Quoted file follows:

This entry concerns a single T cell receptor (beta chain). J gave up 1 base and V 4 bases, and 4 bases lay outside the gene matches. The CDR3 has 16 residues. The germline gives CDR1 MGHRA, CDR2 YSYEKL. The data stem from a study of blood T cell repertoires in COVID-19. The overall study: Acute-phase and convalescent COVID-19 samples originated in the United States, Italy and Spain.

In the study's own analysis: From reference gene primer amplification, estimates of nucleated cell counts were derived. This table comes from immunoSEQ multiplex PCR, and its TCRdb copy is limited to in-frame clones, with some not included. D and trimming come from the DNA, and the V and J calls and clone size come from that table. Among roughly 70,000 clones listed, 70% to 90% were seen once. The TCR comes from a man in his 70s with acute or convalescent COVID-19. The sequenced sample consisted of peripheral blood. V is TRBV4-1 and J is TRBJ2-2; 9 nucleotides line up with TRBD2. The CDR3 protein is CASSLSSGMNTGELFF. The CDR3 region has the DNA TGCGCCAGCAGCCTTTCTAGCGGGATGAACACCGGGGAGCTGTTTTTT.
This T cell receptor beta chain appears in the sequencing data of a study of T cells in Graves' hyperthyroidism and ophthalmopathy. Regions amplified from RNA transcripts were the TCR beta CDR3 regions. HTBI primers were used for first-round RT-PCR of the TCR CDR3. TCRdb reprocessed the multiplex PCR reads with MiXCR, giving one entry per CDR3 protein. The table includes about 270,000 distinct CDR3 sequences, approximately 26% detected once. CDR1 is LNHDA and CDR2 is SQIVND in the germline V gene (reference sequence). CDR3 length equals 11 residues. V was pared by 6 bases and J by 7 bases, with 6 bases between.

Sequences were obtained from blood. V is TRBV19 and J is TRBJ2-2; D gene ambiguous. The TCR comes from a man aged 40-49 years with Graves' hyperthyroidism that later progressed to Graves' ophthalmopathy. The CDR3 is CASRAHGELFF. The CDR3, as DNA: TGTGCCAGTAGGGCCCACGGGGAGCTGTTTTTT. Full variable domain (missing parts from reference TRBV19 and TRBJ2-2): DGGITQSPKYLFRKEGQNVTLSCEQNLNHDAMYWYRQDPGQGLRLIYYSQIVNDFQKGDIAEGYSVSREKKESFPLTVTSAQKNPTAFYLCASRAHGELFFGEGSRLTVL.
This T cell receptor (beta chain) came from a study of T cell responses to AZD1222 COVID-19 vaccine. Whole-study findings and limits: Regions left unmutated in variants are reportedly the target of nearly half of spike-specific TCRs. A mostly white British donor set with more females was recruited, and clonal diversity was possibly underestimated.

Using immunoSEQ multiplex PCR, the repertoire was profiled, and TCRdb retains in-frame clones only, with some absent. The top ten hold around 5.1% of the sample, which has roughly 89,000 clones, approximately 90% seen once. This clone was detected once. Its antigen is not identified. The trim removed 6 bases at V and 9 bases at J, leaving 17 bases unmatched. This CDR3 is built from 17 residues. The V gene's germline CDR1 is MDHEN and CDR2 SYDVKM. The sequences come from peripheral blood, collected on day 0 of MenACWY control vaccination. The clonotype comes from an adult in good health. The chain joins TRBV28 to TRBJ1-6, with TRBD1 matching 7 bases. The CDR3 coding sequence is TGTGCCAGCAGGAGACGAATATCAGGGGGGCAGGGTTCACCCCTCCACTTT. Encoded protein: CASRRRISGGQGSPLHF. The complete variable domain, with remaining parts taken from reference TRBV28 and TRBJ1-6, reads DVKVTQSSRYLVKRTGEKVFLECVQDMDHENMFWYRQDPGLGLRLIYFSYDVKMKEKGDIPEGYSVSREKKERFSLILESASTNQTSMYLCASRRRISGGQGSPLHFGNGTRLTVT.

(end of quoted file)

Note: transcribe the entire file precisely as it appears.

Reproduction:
This entry concerns a single T cell receptor (beta chain). J gave up 1 base and V 4 bases, and 4 bases lay outside the gene matches. The CDR3 has 16 residues. The germline gives CDR1 MGHRA, CDR2 YSYEKL. The data stem from a study of blood T cell repertoires in COVID-19. The overall study: Acute-phase and convalescent COVID-19 samples originated in the United States, Italy and Spain.

In the study's own analysis: From reference gene primer amplification, estimates of nucleated cell counts were derived. This table comes from immunoSEQ multiplex PCR, and its TCRdb copy is limited to in-frame clones, with some not included. D and trimming come from the DNA, and the V and J calls and clone size come from that table. Among roughly 70,000 clones listed, 70% to 90% were seen once. The TCR comes from a man in his 70s with acute or convalescent COVID-19. The sequenced sample consisted of peripheral blood. V is TRBV4-1 and J is TRBJ2-2; 9 nucleotides line up with TRBD2. The CDR3 protein is CASSLSSGMNTGELFF. The CDR3 region has the DNA TGCGCCAGCAGCCTTTCTAGCGGGATGAACACCGGGGAGCTGTTTTTT.
This T cell receptor beta chain appears in the sequencing data of a study of T cells in Graves' hyperthyroidism and ophthalmopathy. Regions amplified from RNA transcripts were the TCR beta CDR3 regions. HTBI primers were used for first-round RT-PCR of the TCR CDR3. TCRdb reprocessed the multiplex PCR reads with MiXCR, giving one entry per CDR3 protein. The table includes about 270,000 distinct CDR3 sequences, approximately 26% detected once. CDR1 is LNHDA and CDR2 is SQIVND in the germline V gene (reference sequence). CDR3 length equals 11 residues. V was pared by 6 bases and J by 7 bases, with 6 bases between.

Sequences were obtained from blood. V is TRBV19 and J is TRBJ2-2; D gene ambiguous. The TCR comes from a man aged 40-49 years with Graves' hyperthyroidism that later progressed to Graves' ophthalmopathy. The CDR3 is CASRAHGELFF. The CDR3, as DNA: TGTGCCAGTAGGGCCCACGGGGAGCTGTTTTTT. Full variable domain (missing parts from reference TRBV19 and TRBJ2-2): DGGITQSPKYLFRKEGQNVTLSCEQNLNHDAMYWYRQDPGQGLRLIYYSQIVNDFQKGDIAEGYSVSREKKESFPLTVTSAQKNPTAFYLCASRAHGELFFGEGSRLTVL.
This T cell receptor (beta chain) came from a study of T cell responses to AZD1222 COVID-19 vaccine. Whole-study findings and limits: Regions left unmutated in variants are reportedly the target of nearly half of spike-specific TCRs. A mostly white British donor set with more females was recruited, and clonal diversity was possibly underestimated.

Using immunoSEQ multiplex PCR, the repertoire was profiled, and TCRdb retains in-frame clones only, with some absent. The top ten hold around 5.1% of the sample, which has roughly 89,000 clones, approximately 90% seen once. This clone was detected once. Its antigen is not identified. The trim removed 6 bases at V and 9 bases at J, leaving 17 bases unmatched. This CDR3 is built from 17 residues. The V gene's germline CDR1 is MDHEN and CDR2 SYDVKM. The sequences come from peripheral blood, collected on day 0 of MenACWY control vaccination. The clonotype comes from an adult in good health. The chain joins TRBV28 to TRBJ1-6, with TRBD1 matching 7 bases. The CDR3 coding sequence is TGTGCCAGCAGGAGACGAATATCAGGGGGGCAGGGTTCACCCCTCCACTTT. Encoded protein: CASRRRISGGQGSPLHF. The complete variable domain, with remaining parts taken from reference TRBV28 and TRBJ1-6, reads DVKVTQSSRYLVKRTGEKVFLECVQDMDHENMFWYRQDPGLGLRLIYFSYDVKMKEKGDIPEGYSVSREKKERFSLILESASTNQTSMYLCASRRRISGGQGSPLHFGNGTRLTVT.